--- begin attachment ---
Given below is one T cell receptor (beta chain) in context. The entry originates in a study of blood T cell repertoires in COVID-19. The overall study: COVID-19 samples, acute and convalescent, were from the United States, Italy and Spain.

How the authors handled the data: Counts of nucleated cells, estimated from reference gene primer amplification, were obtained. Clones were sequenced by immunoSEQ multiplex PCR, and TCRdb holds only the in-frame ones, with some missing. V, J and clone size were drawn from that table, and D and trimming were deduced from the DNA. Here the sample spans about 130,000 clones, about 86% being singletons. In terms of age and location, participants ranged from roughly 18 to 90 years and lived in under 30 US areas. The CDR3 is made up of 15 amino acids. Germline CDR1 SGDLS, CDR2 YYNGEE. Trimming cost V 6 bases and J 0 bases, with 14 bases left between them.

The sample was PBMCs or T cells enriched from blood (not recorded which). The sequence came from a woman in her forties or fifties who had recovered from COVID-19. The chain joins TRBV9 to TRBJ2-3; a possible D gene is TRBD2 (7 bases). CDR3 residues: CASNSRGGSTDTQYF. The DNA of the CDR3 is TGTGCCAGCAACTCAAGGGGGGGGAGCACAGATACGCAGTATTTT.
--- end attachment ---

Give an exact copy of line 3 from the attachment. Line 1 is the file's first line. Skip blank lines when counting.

The sample was PBMCs or T cells enriched from blood (not recorded which). The sequence came from a woman in her forties or fifties who had recovered from COVID-19. The chain joins TRBV9 to TRBJ2-3; a possible D gene is TRBD2 (7 bases). CDR3 residues: CASNSRGGSTDTQYF. The DNA of the CDR3 is TGTGCCAGCAACTCAAGGGGGGGGAGCACAGATACGCAGTATTTT.